Finishing GP training can be an exciting time – no more exams and you’re finally able to practice independently. However, some newly qualified GPs can find that the relief and exhilaration of completing their training is quickly replaced with uncertainty. The comfort of being a trainee has gone and even after a new GP has found work, they may still experience a sense of unease.
The following top ten tips provide practical advice on how to survive that first important job after GP qualification:
1. Becoming a qualified GP is a commitment to lifelong learning - you are not suddenly expected to know everything. However, ensure that you 'know what you don’t know' and identify ways to develop your knowledge and learn from cases.
2. Don’t be afraid to ask. Although you are no longer a trainee, your more experienced colleagues will appreciate that you are still junior in your career. Seeking advice early on will pay dividends in the long run.
3. The receptionists should become your best friends. They are a wealth of knowledge on the local area and practice processes and are likely to offer support and encouragement in those first few weeks.
4. Ask to review the practice’s induction pack before you start, either on paper or electronically. Familiarising yourself with the way the practice runs and how it interacts with secondary care is essential.
5. Find a formal or informal support group. Some newly-qualified GPs can find the loss of peer support groups difficult and isolating. You may like to try to meet your GP colleagues for coffee at the end of a busy surgery.
6. Ensure you are on the performers list. After you complete your training, you will be unable to work as a GP until you are formally on the NHS performers list. It is therefore important to send your performers list application in early and ensure you receive confirmation that your name is on the list before you are ready to start work.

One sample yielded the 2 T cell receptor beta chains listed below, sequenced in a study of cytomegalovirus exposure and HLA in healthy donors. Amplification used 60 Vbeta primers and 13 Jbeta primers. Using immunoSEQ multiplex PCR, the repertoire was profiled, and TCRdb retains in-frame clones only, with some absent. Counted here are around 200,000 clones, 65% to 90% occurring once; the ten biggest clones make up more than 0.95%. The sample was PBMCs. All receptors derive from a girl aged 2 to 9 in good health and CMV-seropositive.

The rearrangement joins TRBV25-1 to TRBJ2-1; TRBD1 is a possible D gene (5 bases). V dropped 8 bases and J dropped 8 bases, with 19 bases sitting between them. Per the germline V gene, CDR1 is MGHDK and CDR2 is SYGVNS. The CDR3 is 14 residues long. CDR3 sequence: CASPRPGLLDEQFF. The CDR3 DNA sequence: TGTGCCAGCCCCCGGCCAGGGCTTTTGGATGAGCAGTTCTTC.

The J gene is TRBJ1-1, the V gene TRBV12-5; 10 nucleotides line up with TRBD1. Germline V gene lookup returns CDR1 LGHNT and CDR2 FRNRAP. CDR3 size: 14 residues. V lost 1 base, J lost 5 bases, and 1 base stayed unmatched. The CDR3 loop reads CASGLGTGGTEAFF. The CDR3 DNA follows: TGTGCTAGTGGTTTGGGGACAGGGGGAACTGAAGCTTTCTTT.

7. Contact the GMC to be allocated a revalidation date. You will also need to discuss with them who your responsible officer for revalidation will be.
8. Arrange to have your first appraisal between nine and 15 months after receipt of your Certificate of Completion of Training (CCT). Contact your local appraisal lead to organise this and start collecting evidence for appraisal.
9. Keep on top of your referrals and paperwork. You may find you have more paperwork than in your previous role, including for example, insurance reports and medicals. Do not allow a backlog to build up as this will also build stress.
10. Ensure you have adequate indemnity. The GMC made it a statutory requirement for all doctors to have appropriate indemnity or insurance arrangements from August 2015. The type and level of indemnity required will depend on where you work, whether you are employed or self-employed, and the type of work you do, so it is a good idea to contact a medical defence organisation as soon as possible to ensure that you have appropriate professional protection for your new role.
Medical Protection launches its new advice booklets for newly qualified GPs next week to assist members with a range of issues including clinical communication with colleagues, tips for working as a locum, and tax implications.